Nordica tries… the toddler and yummy mummy experience

I’m having a long weekend in between jobs, and was looking for things to do in sunny London. Word got out, and the other day Little M messaged me with his mummy’s (and my friend & now ex-colleague) Blackberry to see if I was up for hanging out with him and his mami and experience a day in the life of a toddler. How could I say no?! Keen to meet verybusymama (and Little M of course!) for a coffee and gossip session, I accepted the invite.

Bonding over a dummy

So this morning I got up bright and early, and headed off to leafy West London as other people on the tube were going to work or getting ready to hit the shops for some retail therapy.

First stop of the day, NCT’s Cheeky Monkeys Tea Party in Ravenscourt Park. Now this might be the time to mention that my life is very much one without children, so any interaction with anyone younger than me is a rare thing. So arriving at the Tea Party I didn’t really know what to expect. I was met by a gathering of umpteen yummy mummies and more toddlers & buggies than I could count, all entertained by Amanda of Amanda’s Action Club.

The Cheeky Monkey Tea Party

After some singing & dancing (for the first part I decided to take the visitor approach and hang out in the background drinking my first cup of coffee of the day, letting verybusymama & Little M enjoy the dancing and singing. Then, in round two of the entertainment, I was dragged into the action, sitting on the rainbow coloured parachute on the grass, clapping to the kids’ songs courtesy of Amanda’s iPod. My efforts to take part in the activities were recognized by a high five from Little M, so I guess I passed the first test.

Little M and his mami, @verybusymama

By this verybusymama and I were getting quite hungry and Little M was demanding his mid-day nap (which is something I think us grown-ups should have too!), so off we went, walking up Chiswick High Street whilst Little M enjoyed a little shut eye. Spotting the opportunity, his mami and I quickly popped into Cath Kidston (mandatory yummy mummy accessory I’ve been told), before we circled in on a suitable place to lunch. The pizza was tasty, albeit a bit more messy that what I’m used to. Kids do get dirty fast! To show that I had passed the second test, eating out with a toddler, Little M clinked glasses with me in the restaurant, toasting to my success.

Yummy mummies’ favourite

Back in the flat, Little M decided to have another attempt to nap (with a hint of crying added), whilst verybusymama and I enjoyed our second cup of java, chatting and having the World Cup on in the background. To my amazement time had flown by, and it was time for me to say my goodbyes and make my way home. However, not before having an attempt at test 3. Witnessing nappy changing. Luckily I didn’t have to change the nappy, but being in the room taught me enough about some of the lesser (to me at least) joys of motherhood. Fresh & ready to go again, Little M and his mami walked with me to the train station before waving bye bye.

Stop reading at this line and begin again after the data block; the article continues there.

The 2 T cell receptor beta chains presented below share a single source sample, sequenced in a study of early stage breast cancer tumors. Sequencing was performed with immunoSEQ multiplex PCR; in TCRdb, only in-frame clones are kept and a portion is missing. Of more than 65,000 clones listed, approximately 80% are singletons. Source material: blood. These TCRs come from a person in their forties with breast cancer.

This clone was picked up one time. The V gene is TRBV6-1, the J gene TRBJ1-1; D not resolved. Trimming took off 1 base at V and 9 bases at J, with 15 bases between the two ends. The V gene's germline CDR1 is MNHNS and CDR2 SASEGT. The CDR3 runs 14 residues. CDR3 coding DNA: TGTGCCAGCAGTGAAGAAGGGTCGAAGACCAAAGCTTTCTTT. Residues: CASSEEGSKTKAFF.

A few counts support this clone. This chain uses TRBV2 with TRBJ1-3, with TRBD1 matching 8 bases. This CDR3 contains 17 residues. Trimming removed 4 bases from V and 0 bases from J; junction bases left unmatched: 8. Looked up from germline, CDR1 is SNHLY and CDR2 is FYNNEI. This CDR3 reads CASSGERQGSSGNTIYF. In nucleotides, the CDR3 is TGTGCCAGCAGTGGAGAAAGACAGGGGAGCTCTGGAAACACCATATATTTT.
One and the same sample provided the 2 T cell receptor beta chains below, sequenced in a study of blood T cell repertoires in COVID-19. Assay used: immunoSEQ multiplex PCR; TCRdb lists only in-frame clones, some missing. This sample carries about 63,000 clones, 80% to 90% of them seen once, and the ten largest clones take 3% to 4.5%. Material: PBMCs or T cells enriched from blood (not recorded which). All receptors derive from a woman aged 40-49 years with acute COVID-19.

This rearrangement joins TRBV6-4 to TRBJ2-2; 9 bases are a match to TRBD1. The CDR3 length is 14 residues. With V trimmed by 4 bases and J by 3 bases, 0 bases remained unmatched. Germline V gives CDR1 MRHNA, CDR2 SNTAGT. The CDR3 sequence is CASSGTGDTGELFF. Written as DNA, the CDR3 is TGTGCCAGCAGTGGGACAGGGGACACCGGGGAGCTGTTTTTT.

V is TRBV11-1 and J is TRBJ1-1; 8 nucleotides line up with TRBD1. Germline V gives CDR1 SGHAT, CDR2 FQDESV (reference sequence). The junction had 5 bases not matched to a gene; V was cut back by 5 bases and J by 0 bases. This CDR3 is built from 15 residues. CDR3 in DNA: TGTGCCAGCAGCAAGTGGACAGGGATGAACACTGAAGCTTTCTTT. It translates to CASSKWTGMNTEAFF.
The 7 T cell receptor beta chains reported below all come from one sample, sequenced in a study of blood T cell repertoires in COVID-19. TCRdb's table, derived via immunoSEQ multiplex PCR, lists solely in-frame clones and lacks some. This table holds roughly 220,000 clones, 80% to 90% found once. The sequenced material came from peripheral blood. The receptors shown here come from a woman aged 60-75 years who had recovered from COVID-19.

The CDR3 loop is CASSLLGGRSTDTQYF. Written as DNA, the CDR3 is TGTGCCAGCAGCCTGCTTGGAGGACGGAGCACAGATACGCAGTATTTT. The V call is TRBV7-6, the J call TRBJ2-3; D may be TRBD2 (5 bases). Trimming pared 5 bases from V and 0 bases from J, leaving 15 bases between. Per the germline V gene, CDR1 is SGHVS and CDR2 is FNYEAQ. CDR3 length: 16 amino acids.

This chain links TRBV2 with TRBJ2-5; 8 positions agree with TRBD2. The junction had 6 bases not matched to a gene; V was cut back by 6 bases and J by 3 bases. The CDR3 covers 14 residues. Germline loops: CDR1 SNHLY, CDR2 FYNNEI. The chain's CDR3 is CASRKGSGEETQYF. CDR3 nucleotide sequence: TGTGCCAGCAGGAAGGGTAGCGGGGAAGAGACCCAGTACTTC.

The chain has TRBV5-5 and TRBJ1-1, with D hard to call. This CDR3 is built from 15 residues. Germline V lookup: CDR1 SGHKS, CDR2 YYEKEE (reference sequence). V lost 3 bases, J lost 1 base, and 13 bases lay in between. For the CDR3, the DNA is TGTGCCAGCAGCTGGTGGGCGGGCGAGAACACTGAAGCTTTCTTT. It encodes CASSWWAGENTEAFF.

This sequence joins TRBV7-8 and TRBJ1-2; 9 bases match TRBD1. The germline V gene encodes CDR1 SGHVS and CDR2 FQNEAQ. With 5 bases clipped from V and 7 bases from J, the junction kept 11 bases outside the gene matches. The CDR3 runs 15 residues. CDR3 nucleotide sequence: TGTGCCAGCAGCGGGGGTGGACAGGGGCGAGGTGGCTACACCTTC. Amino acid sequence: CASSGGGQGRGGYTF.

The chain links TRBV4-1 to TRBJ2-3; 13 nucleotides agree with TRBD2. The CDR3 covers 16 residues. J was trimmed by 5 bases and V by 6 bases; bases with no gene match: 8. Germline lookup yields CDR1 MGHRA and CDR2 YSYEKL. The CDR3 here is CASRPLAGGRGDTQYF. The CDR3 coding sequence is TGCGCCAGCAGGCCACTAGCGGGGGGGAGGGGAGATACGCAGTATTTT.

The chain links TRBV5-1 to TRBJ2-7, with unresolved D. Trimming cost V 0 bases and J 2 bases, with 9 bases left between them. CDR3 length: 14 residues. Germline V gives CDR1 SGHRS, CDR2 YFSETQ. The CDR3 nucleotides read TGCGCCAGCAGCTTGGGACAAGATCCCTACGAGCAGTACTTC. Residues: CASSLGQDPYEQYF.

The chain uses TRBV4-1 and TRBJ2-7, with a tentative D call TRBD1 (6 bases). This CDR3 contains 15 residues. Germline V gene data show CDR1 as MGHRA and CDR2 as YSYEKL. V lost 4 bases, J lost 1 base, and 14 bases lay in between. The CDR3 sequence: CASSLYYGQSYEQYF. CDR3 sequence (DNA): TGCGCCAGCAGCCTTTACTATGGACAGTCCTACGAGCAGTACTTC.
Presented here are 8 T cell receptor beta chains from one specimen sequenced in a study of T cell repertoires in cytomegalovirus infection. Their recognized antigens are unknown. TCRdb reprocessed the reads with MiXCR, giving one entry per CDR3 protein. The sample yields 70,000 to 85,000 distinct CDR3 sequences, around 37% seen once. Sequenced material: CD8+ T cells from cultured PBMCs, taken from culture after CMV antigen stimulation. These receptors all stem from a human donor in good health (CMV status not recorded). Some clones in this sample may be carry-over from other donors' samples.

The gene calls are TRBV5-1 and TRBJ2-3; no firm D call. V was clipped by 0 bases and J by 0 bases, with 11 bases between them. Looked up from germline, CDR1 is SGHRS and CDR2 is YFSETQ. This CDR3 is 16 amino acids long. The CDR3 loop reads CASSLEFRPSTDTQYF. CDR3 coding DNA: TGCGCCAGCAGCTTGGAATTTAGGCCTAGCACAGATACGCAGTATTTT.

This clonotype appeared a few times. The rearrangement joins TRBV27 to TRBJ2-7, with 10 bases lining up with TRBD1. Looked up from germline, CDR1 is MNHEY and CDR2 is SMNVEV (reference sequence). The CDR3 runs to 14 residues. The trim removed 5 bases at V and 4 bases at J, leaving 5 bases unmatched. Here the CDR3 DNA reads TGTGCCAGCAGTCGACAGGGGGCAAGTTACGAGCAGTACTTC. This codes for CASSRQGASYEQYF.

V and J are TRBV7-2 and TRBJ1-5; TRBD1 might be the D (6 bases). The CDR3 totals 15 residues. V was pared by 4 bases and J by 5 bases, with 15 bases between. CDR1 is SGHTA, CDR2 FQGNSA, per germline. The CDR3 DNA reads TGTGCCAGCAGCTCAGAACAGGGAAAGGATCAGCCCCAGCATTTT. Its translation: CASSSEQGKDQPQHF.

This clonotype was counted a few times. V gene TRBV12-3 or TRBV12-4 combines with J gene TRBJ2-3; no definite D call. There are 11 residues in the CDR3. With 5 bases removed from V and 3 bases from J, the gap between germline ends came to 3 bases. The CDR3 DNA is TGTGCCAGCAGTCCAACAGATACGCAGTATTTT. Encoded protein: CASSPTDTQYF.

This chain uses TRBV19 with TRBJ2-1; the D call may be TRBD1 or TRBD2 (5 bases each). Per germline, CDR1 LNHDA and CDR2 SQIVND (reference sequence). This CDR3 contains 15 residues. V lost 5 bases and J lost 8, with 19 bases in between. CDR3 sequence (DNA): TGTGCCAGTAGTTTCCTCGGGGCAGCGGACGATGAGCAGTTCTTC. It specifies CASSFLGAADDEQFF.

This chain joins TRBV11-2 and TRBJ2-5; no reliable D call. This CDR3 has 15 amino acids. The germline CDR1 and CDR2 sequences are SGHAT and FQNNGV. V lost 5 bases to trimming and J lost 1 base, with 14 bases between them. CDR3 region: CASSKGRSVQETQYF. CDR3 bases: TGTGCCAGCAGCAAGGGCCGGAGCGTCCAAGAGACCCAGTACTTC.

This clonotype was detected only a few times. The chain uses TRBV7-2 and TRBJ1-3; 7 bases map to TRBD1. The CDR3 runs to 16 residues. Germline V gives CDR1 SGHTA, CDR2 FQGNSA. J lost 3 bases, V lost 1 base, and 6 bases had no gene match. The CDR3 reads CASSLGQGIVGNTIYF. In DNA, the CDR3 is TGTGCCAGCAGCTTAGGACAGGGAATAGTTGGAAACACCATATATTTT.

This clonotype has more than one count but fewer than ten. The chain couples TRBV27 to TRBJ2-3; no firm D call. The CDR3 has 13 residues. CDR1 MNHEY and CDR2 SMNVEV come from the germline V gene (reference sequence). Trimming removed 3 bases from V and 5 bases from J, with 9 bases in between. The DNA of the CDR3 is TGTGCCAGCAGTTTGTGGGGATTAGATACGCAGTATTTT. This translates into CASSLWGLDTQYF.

Safely at home in my shared flat, with Marlon the Cat fighting for my attention, my day out with a toddler has taught me:

1. Toddlers demand your full attention at all times, unless you enjoy having coffee stains on you carpet

2. Toddlers make a mess in restaurants so choose child friendly ones to avoid angry stares from waiters

3. It is EXHAUSTING taking care of them the whole day! And I only helped out..

4. Tiredness = crying

5. Their little smiles and laughter makes everything alright

6. A toddler’s world is mostly very trouble free, with a lot of eating, sleeping and pooping

And lastly, I realized that I am not ready to be a yummy mummy… but it’s fun to hang out with little ones from time to time.

Homesickness

The other day, on my way home from work, I came across an ad for Norway on the underground. And, I must admit, standing there on the sweaty, stuffy platform with non-smiling people bumping into me, I was slightly stricken with a longing for the fjords and the mountains, and the long summer nights..

But then I spoke with my mum, who told me it’s been raining and they only had 6 degrees Celsius the other morning…

Nordica goes to… the Nordic Bakery

This morning, in desperate need for a coffee and a light brekkie, I decided to try out the Nordic Bakery on Golden Square.

Set on the South side of the square, the Nordic Bakery offers a clutter-free and, true to its Northern roots, minimalist food experience. Inside awaits a small selection of tempting open egg, ham & cheese or salmon sandwiches on dark rye or polar bread and a coffee menu to satisfy a coffee thirsty Norwegian (or any other person for that matter!).